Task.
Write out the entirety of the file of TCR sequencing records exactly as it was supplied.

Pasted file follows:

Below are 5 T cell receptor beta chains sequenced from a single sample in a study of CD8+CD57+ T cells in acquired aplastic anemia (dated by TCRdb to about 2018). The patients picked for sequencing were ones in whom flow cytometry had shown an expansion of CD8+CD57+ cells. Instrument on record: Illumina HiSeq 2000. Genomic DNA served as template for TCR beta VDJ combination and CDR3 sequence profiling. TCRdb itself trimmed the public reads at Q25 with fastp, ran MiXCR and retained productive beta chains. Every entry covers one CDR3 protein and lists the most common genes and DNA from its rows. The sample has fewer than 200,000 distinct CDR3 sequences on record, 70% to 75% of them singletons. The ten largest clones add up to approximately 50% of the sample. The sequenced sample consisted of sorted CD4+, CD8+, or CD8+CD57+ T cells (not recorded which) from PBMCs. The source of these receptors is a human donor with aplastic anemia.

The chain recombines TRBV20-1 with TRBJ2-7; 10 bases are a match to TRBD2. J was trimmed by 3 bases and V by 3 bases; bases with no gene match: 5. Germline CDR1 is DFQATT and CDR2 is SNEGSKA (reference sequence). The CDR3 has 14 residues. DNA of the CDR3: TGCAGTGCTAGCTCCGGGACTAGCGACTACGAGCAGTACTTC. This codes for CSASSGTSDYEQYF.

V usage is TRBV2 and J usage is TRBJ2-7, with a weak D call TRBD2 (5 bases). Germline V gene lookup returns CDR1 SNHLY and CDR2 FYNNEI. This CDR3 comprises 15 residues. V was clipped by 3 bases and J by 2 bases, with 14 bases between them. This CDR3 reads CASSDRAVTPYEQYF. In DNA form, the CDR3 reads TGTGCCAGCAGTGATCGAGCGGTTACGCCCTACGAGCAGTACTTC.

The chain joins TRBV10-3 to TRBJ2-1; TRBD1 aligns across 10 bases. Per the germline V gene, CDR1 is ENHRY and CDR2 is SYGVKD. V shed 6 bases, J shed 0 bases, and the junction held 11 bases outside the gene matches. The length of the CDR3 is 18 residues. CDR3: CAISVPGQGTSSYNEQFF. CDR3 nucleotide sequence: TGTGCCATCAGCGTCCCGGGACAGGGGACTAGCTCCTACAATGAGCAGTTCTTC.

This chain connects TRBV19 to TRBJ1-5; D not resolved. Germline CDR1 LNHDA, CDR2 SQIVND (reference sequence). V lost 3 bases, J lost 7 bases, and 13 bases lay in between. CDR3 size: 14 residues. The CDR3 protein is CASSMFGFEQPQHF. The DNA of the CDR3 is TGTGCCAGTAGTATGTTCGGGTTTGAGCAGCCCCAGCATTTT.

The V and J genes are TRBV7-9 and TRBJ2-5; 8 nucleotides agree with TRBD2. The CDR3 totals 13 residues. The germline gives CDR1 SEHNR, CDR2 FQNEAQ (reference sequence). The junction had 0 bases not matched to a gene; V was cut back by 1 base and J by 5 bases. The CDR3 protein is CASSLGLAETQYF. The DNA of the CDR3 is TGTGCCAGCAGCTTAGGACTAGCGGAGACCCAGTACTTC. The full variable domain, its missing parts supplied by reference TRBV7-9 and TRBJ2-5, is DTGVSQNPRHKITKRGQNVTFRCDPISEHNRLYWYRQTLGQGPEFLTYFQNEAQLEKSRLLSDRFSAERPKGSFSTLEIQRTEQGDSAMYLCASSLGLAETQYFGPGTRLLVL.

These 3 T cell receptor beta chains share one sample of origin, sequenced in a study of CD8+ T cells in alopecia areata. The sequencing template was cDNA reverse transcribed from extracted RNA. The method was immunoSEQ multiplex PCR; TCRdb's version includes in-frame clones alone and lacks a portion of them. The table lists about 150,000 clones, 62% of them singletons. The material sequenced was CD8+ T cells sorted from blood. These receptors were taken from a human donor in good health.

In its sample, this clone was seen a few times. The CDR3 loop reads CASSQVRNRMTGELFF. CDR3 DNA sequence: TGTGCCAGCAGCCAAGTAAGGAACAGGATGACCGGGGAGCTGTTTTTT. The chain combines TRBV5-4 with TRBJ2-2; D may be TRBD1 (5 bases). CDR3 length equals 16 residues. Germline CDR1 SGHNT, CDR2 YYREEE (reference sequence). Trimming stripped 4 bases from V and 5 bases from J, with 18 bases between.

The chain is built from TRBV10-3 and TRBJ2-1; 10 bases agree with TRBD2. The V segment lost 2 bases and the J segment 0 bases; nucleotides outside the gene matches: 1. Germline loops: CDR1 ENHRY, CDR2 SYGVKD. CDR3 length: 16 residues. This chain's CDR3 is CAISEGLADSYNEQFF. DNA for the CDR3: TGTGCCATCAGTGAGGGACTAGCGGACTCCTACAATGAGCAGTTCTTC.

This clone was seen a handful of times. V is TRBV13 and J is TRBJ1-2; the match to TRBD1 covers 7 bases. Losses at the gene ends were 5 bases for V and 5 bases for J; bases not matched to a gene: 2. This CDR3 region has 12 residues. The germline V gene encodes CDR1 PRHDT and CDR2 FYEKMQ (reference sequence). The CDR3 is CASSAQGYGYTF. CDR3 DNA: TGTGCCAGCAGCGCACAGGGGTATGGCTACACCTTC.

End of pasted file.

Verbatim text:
Below are 5 T cell receptor beta chains sequenced from a single sample in a study of CD8+CD57+ T cells in acquired aplastic anemia (dated by TCRdb to about 2018). The patients picked for sequencing were ones in whom flow cytometry had shown an expansion of CD8+CD57+ cells. Instrument on record: Illumina HiSeq 2000. Genomic DNA served as template for TCR beta VDJ combination and CDR3 sequence profiling. TCRdb itself trimmed the public reads at Q25 with fastp, ran MiXCR and retained productive beta chains. Every entry covers one CDR3 protein and lists the most common genes and DNA from its rows. The sample has fewer than 200,000 distinct CDR3 sequences on record, 70% to 75% of them singletons. The ten largest clones add up to approximately 50% of the sample. The sequenced sample consisted of sorted CD4+, CD8+, or CD8+CD57+ T cells (not recorded which) from PBMCs. The source of these receptors is a human donor with aplastic anemia.

The chain recombines TRBV20-1 with TRBJ2-7; 10 bases are a match to TRBD2. J was trimmed by 3 bases and V by 3 bases; bases with no gene match: 5. Germline CDR1 is DFQATT and CDR2 is SNEGSKA (reference sequence). The CDR3 has 14 residues. DNA of the CDR3: TGCAGTGCTAGCTCCGGGACTAGCGACTACGAGCAGTACTTC. This codes for CSASSGTSDYEQYF.

V usage is TRBV2 and J usage is TRBJ2-7, with a weak D call TRBD2 (5 bases). Germline V gene lookup returns CDR1 SNHLY and CDR2 FYNNEI. This CDR3 comprises 15 residues. V was clipped by 3 bases and J by 2 bases, with 14 bases between them. This CDR3 reads CASSDRAVTPYEQYF. In DNA form, the CDR3 reads TGTGCCAGCAGTGATCGAGCGGTTACGCCCTACGAGCAGTACTTC.

The chain joins TRBV10-3 to TRBJ2-1; TRBD1 aligns across 10 bases. Per the germline V gene, CDR1 is ENHRY and CDR2 is SYGVKD. V shed 6 bases, J shed 0 bases, and the junction held 11 bases outside the gene matches. The length of the CDR3 is 18 residues. CDR3: CAISVPGQGTSSYNEQFF. CDR3 nucleotide sequence: TGTGCCATCAGCGTCCCGGGACAGGGGACTAGCTCCTACAATGAGCAGTTCTTC.

This chain connects TRBV19 to TRBJ1-5; D not resolved. Germline CDR1 LNHDA, CDR2 SQIVND (reference sequence). V lost 3 bases, J lost 7 bases, and 13 bases lay in between. CDR3 size: 14 residues. The CDR3 protein is CASSMFGFEQPQHF. The DNA of the CDR3 is TGTGCCAGTAGTATGTTCGGGTTTGAGCAGCCCCAGCATTTT.

The V and J genes are TRBV7-9 and TRBJ2-5; 8 nucleotides agree with TRBD2. The CDR3 totals 13 residues. The germline gives CDR1 SEHNR, CDR2 FQNEAQ (reference sequence). The junction had 0 bases not matched to a gene; V was cut back by 1 base and J by 5 bases. The CDR3 protein is CASSLGLAETQYF. The DNA of the CDR3 is TGTGCCAGCAGCTTAGGACTAGCGGAGACCCAGTACTTC. The full variable domain, its missing parts supplied by reference TRBV7-9 and TRBJ2-5, is DTGVSQNPRHKITKRGQNVTFRCDPISEHNRLYWYRQTLGQGPEFLTYFQNEAQLEKSRLLSDRFSAERPKGSFSTLEIQRTEQGDSAMYLCASSLGLAETQYFGPGTRLLVL.

These 3 T cell receptor beta chains share one sample of origin, sequenced in a study of CD8+ T cells in alopecia areata. The sequencing template was cDNA reverse transcribed from extracted RNA. The method was immunoSEQ multiplex PCR; TCRdb's version includes in-frame clones alone and lacks a portion of them. The table lists about 150,000 clones, 62% of them singletons. The material sequenced was CD8+ T cells sorted from blood. These receptors were taken from a human donor in good health.

In its sample, this clone was seen a few times. The CDR3 loop reads CASSQVRNRMTGELFF. CDR3 DNA sequence: TGTGCCAGCAGCCAAGTAAGGAACAGGATGACCGGGGAGCTGTTTTTT. The chain combines TRBV5-4 with TRBJ2-2; D may be TRBD1 (5 bases). CDR3 length equals 16 residues. Germline CDR1 SGHNT, CDR2 YYREEE (reference sequence). Trimming stripped 4 bases from V and 5 bases from J, with 18 bases between.

The chain is built from TRBV10-3 and TRBJ2-1; 10 bases agree with TRBD2. The V segment lost 2 bases and the J segment 0 bases; nucleotides outside the gene matches: 1. Germline loops: CDR1 ENHRY, CDR2 SYGVKD. CDR3 length: 16 residues. This chain's CDR3 is CAISEGLADSYNEQFF. DNA for the CDR3: TGTGCCATCAGTGAGGGACTAGCGGACTCCTACAATGAGCAGTTCTTC.

This clone was seen a handful of times. V is TRBV13 and J is TRBJ1-2; the match to TRBD1 covers 7 bases. Losses at the gene ends were 5 bases for V and 5 bases for J; bases not matched to a gene: 2. This CDR3 region has 12 residues. The germline V gene encodes CDR1 PRHDT and CDR2 FYEKMQ (reference sequence). The CDR3 is CASSAQGYGYTF. CDR3 DNA: TGTGCCAGCAGCGCACAGGGGTATGGCTACACCTTC.